Local officials deal another blow to Marine high-tech exercise
- By Dan Verton
- Mar 11, 1999
OAKLAND, Calf.—The Marine Corps today canceled an amphibious landing scheduled for tomorrow that would have kicked off a major high-tech military exercise here, after local officials cited environmental concerns.
Officials from the California Coastal Commission expressed concern about the Marines' planned use of amphibious hovercraft to land troops on the beaches near Monterey, Calif., in the start of the Marines' Urban Warrior exercise, the culmination of a series of experiments to test new concepts and technologies for fighting throughout the streets, buildings and sewers of the world's urban areas.
"The Coastal Commission was concerned about the [impact on] marine mammals and other endangered species," said Col. Mark Thiffault, director of the joint information bureau of Urban Warrior. However, "the remainder of the exercise will proceed as scheduled."
Although somewhat artificial in nature, the Marines will be ferrying troops ashore in helicopters to a local civilian airport and then will transport them to exercise areas using buses, according to Thiffault.
With Urban Warrior, the Marines plan to test how technologies such as palmtop computers, unmanned aerial vehicles and Global Positioning System-enhanced parachutes can give Marines more information about the battlefield and therefore an edge in fighting in cities.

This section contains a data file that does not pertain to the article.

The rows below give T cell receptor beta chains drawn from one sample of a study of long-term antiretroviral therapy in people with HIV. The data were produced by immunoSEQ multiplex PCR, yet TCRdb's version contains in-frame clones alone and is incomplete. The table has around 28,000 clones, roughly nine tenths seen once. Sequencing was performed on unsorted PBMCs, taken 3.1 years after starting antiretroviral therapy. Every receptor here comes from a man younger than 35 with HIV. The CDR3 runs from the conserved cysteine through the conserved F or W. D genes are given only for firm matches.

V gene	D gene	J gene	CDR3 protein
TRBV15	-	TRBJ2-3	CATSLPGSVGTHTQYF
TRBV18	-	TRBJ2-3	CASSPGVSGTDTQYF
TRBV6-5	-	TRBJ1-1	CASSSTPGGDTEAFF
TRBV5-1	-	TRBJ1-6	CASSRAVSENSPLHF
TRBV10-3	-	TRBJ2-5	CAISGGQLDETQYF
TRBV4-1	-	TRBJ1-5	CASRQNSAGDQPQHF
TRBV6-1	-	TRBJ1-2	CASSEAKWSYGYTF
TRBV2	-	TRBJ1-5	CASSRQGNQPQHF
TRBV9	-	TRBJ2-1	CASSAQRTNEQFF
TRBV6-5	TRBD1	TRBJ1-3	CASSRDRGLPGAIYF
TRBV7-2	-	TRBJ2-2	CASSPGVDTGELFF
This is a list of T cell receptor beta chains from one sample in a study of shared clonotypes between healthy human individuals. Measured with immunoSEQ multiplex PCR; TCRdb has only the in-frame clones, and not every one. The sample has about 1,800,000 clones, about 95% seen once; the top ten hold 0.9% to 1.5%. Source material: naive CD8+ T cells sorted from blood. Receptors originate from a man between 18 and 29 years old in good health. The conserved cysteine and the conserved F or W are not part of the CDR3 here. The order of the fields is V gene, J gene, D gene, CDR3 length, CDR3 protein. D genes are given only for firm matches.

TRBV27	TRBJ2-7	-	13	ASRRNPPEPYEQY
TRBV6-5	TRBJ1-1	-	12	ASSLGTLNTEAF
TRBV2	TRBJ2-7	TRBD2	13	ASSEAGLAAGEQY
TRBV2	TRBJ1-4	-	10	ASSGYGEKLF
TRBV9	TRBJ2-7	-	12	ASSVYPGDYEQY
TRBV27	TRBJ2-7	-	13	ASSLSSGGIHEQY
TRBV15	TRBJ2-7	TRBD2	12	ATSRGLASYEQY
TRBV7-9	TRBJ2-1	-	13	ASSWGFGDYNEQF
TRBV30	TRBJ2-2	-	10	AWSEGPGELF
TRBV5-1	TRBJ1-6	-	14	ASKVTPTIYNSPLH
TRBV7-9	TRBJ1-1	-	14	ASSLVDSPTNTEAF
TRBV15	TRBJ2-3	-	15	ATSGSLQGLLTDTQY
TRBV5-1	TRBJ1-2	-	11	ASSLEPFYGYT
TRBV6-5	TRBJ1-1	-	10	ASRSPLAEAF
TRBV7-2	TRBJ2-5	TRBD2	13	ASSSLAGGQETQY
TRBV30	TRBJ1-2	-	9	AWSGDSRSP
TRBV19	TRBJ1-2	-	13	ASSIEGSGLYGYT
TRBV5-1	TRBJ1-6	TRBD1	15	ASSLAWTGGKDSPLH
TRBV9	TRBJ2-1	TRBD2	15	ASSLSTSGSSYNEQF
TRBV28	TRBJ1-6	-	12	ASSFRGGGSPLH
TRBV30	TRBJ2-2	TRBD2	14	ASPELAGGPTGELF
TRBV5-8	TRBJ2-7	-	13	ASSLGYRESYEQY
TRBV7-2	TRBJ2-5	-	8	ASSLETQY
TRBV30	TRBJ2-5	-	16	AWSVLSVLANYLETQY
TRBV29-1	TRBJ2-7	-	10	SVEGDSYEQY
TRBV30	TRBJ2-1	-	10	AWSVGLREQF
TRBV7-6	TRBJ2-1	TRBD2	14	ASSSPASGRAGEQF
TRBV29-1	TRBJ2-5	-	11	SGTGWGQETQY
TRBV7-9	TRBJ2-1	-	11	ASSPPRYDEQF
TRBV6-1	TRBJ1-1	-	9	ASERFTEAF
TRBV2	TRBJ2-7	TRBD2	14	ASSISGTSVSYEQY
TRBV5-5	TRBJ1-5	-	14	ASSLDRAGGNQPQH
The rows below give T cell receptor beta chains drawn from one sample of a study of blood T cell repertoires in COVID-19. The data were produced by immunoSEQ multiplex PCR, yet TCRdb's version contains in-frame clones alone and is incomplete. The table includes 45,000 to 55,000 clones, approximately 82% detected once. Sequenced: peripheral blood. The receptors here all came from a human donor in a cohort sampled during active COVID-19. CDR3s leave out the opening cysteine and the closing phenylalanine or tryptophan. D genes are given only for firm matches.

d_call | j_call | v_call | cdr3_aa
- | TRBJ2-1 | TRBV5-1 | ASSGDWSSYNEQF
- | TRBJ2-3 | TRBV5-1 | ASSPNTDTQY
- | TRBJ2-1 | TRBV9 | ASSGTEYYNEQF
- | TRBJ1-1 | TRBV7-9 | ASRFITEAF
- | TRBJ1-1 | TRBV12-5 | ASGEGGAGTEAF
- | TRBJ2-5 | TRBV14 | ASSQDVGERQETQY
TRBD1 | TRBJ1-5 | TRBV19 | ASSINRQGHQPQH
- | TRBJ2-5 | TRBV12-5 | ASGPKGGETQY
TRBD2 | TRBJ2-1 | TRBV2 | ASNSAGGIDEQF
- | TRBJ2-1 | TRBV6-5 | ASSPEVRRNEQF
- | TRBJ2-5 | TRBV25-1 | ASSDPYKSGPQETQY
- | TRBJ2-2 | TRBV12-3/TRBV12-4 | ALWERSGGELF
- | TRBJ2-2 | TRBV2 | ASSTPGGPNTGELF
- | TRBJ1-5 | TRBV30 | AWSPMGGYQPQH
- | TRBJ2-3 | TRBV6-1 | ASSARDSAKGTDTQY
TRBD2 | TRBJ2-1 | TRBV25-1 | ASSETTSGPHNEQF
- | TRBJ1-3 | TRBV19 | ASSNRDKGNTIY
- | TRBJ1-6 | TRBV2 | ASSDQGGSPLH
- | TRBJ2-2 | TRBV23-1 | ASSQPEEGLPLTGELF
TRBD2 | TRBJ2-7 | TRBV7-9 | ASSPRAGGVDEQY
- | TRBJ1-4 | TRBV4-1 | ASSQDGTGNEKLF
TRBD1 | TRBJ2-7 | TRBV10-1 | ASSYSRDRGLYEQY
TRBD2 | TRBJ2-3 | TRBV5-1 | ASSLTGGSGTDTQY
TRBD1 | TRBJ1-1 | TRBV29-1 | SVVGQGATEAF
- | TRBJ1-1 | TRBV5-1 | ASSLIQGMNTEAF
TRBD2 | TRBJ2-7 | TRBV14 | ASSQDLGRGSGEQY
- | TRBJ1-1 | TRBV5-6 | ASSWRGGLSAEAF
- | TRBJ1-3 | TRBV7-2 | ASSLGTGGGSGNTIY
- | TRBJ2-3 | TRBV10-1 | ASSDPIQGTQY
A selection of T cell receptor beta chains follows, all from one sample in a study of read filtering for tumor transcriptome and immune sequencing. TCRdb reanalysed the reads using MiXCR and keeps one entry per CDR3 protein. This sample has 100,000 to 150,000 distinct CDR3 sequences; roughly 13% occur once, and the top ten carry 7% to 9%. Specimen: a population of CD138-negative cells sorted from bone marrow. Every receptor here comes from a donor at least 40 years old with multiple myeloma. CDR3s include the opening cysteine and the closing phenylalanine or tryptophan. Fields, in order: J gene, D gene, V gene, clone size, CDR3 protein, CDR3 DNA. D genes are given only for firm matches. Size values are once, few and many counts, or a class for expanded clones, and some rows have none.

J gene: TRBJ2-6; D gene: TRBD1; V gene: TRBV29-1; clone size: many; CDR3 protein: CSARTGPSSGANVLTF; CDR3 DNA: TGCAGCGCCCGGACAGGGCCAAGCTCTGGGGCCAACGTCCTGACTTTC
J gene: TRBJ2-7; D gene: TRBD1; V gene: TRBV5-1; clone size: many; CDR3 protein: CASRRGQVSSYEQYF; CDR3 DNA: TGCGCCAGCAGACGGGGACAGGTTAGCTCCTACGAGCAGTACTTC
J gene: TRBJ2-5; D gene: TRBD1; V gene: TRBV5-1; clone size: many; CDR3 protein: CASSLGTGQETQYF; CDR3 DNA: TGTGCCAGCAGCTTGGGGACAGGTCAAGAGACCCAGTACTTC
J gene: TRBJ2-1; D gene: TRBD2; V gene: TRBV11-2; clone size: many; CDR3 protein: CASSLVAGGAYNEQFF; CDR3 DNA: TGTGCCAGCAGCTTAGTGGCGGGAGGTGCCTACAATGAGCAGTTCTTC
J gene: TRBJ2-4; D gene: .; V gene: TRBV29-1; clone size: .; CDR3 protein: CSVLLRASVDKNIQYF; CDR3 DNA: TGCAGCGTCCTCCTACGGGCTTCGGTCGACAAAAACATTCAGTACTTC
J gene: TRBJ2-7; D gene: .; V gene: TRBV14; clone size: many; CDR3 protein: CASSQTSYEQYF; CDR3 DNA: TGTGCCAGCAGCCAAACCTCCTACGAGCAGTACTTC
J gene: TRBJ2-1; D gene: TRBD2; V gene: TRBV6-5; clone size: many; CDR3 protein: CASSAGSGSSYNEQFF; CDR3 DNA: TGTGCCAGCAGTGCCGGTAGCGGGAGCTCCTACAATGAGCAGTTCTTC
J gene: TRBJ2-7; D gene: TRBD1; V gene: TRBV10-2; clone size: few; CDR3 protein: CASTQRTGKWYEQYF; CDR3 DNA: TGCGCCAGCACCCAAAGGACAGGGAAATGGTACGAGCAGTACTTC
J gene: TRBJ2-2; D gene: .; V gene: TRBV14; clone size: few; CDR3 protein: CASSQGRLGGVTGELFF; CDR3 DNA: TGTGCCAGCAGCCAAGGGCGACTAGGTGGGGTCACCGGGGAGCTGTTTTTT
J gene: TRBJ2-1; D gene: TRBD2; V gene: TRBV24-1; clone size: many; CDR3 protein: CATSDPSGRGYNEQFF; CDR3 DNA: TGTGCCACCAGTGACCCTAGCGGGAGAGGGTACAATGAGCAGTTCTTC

But the Marines have had trouble convincing metropolitan officials in California to allow them to use their city as a mock battleground. In January, San Francisco and the Golden Gate National Recreation Area turned down the Marines' request to use national park lands for Urban Warrior because of environmental and safety concerns.
Although Thiffault said the exercise will continue as planned, the changes will not affect experiments involving command, control, communications, computers and intelligence systems. The Marines designed Urban Warrior in part to address the problem of C4I systems overcoming interference caused by concrete walls, phone lines, electronic devices and buildings.